WANTED: Klingon Weed Disruptor

"ALERT! ALERT! We have WEEDS growing on Sector Four playgrounds... ALL PERSONNEL..."

Da-da's brother-in-law passed on this little gem. Turns out the Air Force will actually pay you to develop a death ray, provided you call it a, "floral disruptor," and not a, "phaser." This is the actual Air Force RFP:
AF121-207: Floral Disruptor - Directed Energy Weed Abatement and Prevention Tool

TECHNOLOGY AREAS: Materials/Processes

OBJECTIVE: Develop a device that uses directed energy technology to prevent and abate unwanted plants (weeds) in areas that require control or defoliation. The purpose of this system will be the removal of unwanted plants and keep seeds from germinating.

DESCRIPTION: Every year millions of dollars are spent on weed control in and around military installations. Weed control and abatement can either be performed chemically; by applying poisonous herbicides, or mechanically; by mowing or tilling. Herbicides can be grouped by activity, use, chemical family, mode of action, or type of vegetation controlled. Herbicide use generally has negative impacts on bird populations, although the impacts are highly variable and often require extensive field studies to predict accurately. Having a cost effective device that eliminates the use of herbicides or reduces the amount of machinery could extensively save money and protect wildlife at the same time. Private industry has been actively engaged in the research, development, and deployment of various physical control technologies utilizing microwave radiation (as heat), lasers, and sound to deter, disrupt, deny, or degrade the desired objective. Thermal technologies such as foam, hot water, steam and quenched hot gases to physically rupture cell membranes within young, vigorous green weeds to shut down the plant’s capacity for photosynthesis, has been explored as a means for safe, effective weed control . The technological challenge is to develop a device that would effectively destroy weeds in various growth stages from seeds to maturity using some form of directed energy in designated areas.

The Sikes Act and Air Force Instruction (AFI) 32-7064 require the Department of Defense (DoD) to manage the natural resources of each military reservation within the United States and to provide sustained multiple uses of those resources. Edwards AFB complies with these requirements by preparation and implementation of an Integrated Natural Resources Management Plan (INRMP). The primary purpose of the INRMP is to use adaptive ecosystem management strategies to protect the properties and values of the base’s natural environment in concert with the military mission. This is accomplished by defining and implementing natural resource management goals and objectives that collectively achieve habitat and species sustainability; thereby, ensuring no net loss in the capability of the installation’s lands with a realistic testing and training environment.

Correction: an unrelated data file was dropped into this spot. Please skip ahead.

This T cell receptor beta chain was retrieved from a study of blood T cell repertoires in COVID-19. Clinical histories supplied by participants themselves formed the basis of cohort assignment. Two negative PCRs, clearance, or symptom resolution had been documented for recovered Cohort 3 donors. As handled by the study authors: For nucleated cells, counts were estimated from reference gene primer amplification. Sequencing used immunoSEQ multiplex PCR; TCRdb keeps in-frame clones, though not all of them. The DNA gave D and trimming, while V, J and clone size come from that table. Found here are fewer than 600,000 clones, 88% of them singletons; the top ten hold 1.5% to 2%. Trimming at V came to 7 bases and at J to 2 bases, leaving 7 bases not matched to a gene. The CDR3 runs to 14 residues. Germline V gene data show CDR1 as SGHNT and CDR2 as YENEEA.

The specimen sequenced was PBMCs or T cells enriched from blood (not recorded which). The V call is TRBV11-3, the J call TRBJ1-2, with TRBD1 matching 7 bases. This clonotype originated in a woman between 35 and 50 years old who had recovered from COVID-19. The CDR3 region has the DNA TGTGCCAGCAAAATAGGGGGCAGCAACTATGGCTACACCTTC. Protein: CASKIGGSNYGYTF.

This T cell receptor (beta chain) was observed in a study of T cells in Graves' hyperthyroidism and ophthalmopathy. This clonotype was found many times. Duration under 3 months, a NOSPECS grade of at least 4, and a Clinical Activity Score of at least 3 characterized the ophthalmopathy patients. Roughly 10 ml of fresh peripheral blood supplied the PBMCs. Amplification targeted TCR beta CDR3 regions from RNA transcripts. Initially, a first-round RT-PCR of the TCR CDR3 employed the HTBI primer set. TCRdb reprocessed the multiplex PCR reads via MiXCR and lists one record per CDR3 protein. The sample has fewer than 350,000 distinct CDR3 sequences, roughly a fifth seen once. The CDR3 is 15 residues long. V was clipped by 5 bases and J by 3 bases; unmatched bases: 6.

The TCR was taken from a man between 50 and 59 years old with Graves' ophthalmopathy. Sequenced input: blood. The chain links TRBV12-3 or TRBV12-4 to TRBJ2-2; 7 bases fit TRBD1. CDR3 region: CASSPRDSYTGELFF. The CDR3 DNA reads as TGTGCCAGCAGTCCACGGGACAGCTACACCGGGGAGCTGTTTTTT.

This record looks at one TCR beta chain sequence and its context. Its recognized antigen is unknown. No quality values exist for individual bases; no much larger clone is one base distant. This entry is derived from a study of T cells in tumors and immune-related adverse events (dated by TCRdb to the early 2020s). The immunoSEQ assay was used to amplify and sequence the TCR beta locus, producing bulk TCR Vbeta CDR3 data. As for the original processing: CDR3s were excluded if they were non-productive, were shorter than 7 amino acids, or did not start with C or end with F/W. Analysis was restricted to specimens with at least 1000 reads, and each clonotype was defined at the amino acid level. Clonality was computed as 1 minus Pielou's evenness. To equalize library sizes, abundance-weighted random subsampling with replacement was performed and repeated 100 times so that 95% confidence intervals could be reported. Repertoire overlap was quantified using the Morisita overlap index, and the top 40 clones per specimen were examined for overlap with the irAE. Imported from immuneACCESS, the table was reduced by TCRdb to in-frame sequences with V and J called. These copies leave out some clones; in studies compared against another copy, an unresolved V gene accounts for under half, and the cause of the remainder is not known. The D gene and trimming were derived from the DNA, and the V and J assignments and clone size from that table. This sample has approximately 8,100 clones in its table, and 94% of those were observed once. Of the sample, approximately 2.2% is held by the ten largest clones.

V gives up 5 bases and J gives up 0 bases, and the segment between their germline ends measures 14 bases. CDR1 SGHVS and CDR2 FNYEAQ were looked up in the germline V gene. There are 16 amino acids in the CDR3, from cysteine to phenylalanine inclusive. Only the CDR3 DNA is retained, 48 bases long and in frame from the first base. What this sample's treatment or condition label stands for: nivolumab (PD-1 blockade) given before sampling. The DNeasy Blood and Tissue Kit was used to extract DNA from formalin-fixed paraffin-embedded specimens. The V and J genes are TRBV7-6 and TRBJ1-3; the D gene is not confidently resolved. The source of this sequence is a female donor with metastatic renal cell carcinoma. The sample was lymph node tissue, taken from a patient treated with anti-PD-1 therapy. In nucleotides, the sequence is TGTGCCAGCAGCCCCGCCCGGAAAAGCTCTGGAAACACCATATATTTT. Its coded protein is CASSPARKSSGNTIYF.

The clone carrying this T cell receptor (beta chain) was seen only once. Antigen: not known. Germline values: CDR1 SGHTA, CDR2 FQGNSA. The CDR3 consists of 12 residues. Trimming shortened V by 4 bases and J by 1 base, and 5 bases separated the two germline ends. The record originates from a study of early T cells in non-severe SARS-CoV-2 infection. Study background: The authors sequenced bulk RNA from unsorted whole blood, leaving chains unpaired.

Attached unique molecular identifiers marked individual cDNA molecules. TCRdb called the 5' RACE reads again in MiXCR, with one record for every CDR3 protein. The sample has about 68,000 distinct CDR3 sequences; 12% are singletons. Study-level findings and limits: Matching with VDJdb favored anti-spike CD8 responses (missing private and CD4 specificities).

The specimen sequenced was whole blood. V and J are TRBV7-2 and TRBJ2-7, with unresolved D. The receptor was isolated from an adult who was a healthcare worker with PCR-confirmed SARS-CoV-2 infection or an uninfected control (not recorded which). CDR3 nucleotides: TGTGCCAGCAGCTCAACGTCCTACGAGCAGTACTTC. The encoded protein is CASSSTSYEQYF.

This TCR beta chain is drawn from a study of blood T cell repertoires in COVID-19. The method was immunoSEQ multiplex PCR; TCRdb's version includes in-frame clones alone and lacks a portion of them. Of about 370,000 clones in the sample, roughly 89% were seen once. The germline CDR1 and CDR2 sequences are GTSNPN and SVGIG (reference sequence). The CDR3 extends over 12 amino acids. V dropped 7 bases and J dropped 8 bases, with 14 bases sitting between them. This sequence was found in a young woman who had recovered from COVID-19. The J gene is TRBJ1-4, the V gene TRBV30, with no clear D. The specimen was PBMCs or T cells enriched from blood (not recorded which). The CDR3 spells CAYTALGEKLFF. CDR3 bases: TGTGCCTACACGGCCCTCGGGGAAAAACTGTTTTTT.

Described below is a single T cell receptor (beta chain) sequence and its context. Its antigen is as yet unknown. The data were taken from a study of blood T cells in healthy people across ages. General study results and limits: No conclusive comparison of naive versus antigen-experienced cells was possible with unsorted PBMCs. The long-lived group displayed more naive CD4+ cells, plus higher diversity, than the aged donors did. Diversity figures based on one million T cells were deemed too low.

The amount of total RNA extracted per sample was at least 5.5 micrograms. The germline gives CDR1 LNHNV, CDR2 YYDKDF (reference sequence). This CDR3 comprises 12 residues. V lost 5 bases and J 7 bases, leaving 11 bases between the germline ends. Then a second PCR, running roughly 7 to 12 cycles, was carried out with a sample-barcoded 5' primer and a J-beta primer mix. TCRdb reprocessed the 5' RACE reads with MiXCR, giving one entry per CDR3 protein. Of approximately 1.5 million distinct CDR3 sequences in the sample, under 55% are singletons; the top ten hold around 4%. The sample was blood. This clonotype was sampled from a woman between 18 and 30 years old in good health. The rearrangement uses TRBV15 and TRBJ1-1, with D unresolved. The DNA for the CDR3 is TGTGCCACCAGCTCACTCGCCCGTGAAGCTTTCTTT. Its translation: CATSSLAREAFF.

Finally, the frequency used for this system must not interfere with any current operational aircraft or ground-based sensor systems and it must not be able to target personnel or wildlife.

PHASE I: Define the proposed concept and develop key component technological milestones. Produce a conceptual design and provide a detailed analysis of the predicted performance to include simulation of the prototype device. Determine the technical feasibility of the device and provide a plan for practical laboratory testing and eventually field deployment.

PHASE II: Develop and successfully demonstrate a working prototype system based upon the Phase I results.

Military Application: Military facilities have many needs to abate and control the spread and growth of unwanted plants or weeds. This device will provide a viable and cost effect alternative to traditional chemical or mechanical weed control techniques.
Commercial Application: Commercial facilities have many needs to abate and control the spread and growth of unwanted plants or weeds. This device will provide a viable and cost effect alternative to traditional chemical or mechanical weed control techniques.

Makes perfect sense to Da-da. Why spend $25,000 deploying unemployed folks to pluck weeds by hand (and get some sun) when you can spend $1B on something that makes cool ZAP noises and turns weed killing into a video game that a 17 year old kid can operate while eating a burrito.

There is a cost-effective alternative, however. Call Da-da a "ROBOT" (not much of a stretch in his case), put him in a green suit and helmet, and he'll use his zombie blaster to burn each and every weed. For an extra $20, Da-da will even smile and pretend to get into it.

DIE, weeds, DIE!

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